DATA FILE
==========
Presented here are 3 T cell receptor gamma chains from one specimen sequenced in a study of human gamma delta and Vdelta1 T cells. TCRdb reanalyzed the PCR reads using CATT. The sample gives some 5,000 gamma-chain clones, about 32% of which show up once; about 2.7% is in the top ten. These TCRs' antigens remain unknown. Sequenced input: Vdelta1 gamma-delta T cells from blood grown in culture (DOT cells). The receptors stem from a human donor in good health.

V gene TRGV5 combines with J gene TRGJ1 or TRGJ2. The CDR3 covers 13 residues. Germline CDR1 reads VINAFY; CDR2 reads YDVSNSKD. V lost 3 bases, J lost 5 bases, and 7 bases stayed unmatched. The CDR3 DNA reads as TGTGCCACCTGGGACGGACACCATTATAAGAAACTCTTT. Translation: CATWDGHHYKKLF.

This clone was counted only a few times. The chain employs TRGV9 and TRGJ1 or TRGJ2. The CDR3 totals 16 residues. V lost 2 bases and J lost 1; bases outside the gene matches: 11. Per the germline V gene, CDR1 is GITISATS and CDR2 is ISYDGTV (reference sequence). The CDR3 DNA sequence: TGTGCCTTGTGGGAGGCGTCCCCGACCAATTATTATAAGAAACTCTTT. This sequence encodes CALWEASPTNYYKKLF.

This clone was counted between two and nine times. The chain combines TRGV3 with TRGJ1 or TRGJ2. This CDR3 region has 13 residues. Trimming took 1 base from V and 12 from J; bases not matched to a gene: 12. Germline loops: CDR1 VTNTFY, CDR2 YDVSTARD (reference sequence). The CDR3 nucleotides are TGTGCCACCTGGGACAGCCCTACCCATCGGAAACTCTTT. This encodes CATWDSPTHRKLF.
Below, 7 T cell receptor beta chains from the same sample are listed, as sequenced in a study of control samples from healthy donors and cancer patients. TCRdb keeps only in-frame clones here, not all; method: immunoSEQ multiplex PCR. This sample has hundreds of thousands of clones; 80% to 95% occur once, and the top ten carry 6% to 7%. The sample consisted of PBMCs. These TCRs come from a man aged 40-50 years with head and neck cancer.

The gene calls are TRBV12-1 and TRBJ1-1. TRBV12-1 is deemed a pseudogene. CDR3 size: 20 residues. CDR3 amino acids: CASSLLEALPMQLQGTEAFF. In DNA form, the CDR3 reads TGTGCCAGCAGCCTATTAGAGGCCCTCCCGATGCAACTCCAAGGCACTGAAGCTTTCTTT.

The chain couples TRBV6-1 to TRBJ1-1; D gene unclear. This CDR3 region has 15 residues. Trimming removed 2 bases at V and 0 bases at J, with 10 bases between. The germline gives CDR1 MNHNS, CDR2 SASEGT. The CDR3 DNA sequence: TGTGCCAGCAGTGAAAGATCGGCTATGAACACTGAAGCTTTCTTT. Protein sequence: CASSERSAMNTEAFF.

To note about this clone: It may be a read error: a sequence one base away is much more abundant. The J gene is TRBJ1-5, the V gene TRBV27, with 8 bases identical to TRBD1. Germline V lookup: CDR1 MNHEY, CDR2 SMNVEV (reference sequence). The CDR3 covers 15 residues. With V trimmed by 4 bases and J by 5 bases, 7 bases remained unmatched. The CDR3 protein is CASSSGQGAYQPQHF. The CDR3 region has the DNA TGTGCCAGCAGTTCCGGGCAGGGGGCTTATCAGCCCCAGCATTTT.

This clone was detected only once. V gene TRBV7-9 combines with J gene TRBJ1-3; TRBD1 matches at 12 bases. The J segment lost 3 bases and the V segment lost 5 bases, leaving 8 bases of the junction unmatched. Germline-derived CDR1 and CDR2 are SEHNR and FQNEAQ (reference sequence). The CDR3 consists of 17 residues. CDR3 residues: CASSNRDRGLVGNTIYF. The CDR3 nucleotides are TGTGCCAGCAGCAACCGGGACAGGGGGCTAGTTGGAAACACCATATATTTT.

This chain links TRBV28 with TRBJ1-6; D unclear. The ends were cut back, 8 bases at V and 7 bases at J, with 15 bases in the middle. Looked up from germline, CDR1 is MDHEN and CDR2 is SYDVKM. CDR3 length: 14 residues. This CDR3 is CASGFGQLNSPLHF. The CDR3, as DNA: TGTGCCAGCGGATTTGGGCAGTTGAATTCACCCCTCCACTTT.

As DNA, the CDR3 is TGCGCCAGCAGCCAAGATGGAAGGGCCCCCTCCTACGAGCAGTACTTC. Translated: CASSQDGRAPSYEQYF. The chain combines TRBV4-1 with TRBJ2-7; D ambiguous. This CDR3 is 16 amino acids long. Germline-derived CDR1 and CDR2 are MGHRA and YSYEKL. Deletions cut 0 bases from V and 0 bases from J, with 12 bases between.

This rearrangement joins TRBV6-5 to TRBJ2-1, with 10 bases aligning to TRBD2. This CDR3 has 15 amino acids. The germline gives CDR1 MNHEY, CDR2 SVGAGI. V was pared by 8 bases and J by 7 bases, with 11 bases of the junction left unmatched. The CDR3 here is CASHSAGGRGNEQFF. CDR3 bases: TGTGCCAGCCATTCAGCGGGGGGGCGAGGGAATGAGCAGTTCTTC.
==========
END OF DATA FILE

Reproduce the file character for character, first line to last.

Presented here are 3 T cell receptor gamma chains from one specimen sequenced in a study of human gamma delta and Vdelta1 T cells. TCRdb reanalyzed the PCR reads using CATT. The sample gives some 5,000 gamma-chain clones, about 32% of which show up once; about 2.7% is in the top ten. These TCRs' antigens remain unknown. Sequenced input: Vdelta1 gamma-delta T cells from blood grown in culture (DOT cells). The receptors stem from a human donor in good health.

V gene TRGV5 combines with J gene TRGJ1 or TRGJ2. The CDR3 covers 13 residues. Germline CDR1 reads VINAFY; CDR2 reads YDVSNSKD. V lost 3 bases, J lost 5 bases, and 7 bases stayed unmatched. The CDR3 DNA reads as TGTGCCACCTGGGACGGACACCATTATAAGAAACTCTTT. Translation: CATWDGHHYKKLF.

This clone was counted only a few times. The chain employs TRGV9 and TRGJ1 or TRGJ2. The CDR3 totals 16 residues. V lost 2 bases and J lost 1; bases outside the gene matches: 11. Per the germline V gene, CDR1 is GITISATS and CDR2 is ISYDGTV (reference sequence). The CDR3 DNA sequence: TGTGCCTTGTGGGAGGCGTCCCCGACCAATTATTATAAGAAACTCTTT. This sequence encodes CALWEASPTNYYKKLF.

This clone was counted between two and nine times. The chain combines TRGV3 with TRGJ1 or TRGJ2. This CDR3 region has 13 residues. Trimming took 1 base from V and 12 from J; bases not matched to a gene: 12. Germline loops: CDR1 VTNTFY, CDR2 YDVSTARD (reference sequence). The CDR3 nucleotides are TGTGCCACCTGGGACAGCCCTACCCATCGGAAACTCTTT. This encodes CATWDSPTHRKLF.
Below, 7 T cell receptor beta chains from the same sample are listed, as sequenced in a study of control samples from healthy donors and cancer patients. TCRdb keeps only in-frame clones here, not all; method: immunoSEQ multiplex PCR. This sample has hundreds of thousands of clones; 80% to 95% occur once, and the top ten carry 6% to 7%. The sample consisted of PBMCs. These TCRs come from a man aged 40-50 years with head and neck cancer.

The gene calls are TRBV12-1 and TRBJ1-1. TRBV12-1 is deemed a pseudogene. CDR3 size: 20 residues. CDR3 amino acids: CASSLLEALPMQLQGTEAFF. In DNA form, the CDR3 reads TGTGCCAGCAGCCTATTAGAGGCCCTCCCGATGCAACTCCAAGGCACTGAAGCTTTCTTT.

The chain couples TRBV6-1 to TRBJ1-1; D gene unclear. This CDR3 region has 15 residues. Trimming removed 2 bases at V and 0 bases at J, with 10 bases between. The germline gives CDR1 MNHNS, CDR2 SASEGT. The CDR3 DNA sequence: TGTGCCAGCAGTGAAAGATCGGCTATGAACACTGAAGCTTTCTTT. Protein sequence: CASSERSAMNTEAFF.

To note about this clone: It may be a read error: a sequence one base away is much more abundant. The J gene is TRBJ1-5, the V gene TRBV27, with 8 bases identical to TRBD1. Germline V lookup: CDR1 MNHEY, CDR2 SMNVEV (reference sequence). The CDR3 covers 15 residues. With V trimmed by 4 bases and J by 5 bases, 7 bases remained unmatched. The CDR3 protein is CASSSGQGAYQPQHF. The CDR3 region has the DNA TGTGCCAGCAGTTCCGGGCAGGGGGCTTATCAGCCCCAGCATTTT.

This clone was detected only once. V gene TRBV7-9 combines with J gene TRBJ1-3; TRBD1 matches at 12 bases. The J segment lost 3 bases and the V segment lost 5 bases, leaving 8 bases of the junction unmatched. Germline-derived CDR1 and CDR2 are SEHNR and FQNEAQ (reference sequence). The CDR3 consists of 17 residues. CDR3 residues: CASSNRDRGLVGNTIYF. The CDR3 nucleotides are TGTGCCAGCAGCAACCGGGACAGGGGGCTAGTTGGAAACACCATATATTTT.

This chain links TRBV28 with TRBJ1-6; D unclear. The ends were cut back, 8 bases at V and 7 bases at J, with 15 bases in the middle. Looked up from germline, CDR1 is MDHEN and CDR2 is SYDVKM. CDR3 length: 14 residues. This CDR3 is CASGFGQLNSPLHF. The CDR3, as DNA: TGTGCCAGCGGATTTGGGCAGTTGAATTCACCCCTCCACTTT.

As DNA, the CDR3 is TGCGCCAGCAGCCAAGATGGAAGGGCCCCCTCCTACGAGCAGTACTTC. Translated: CASSQDGRAPSYEQYF. The chain combines TRBV4-1 with TRBJ2-7; D ambiguous. This CDR3 is 16 amino acids long. Germline-derived CDR1 and CDR2 are MGHRA and YSYEKL. Deletions cut 0 bases from V and 0 bases from J, with 12 bases between.

This rearrangement joins TRBV6-5 to TRBJ2-1, with 10 bases aligning to TRBD2. This CDR3 has 15 amino acids. The germline gives CDR1 MNHEY, CDR2 SVGAGI. V was pared by 8 bases and J by 7 bases, with 11 bases of the junction left unmatched. The CDR3 here is CASHSAGGRGNEQFF. CDR3 bases: TGTGCCAGCCATTCAGCGGGGGGGCGAGGGAATGAGCAGTTCTTC.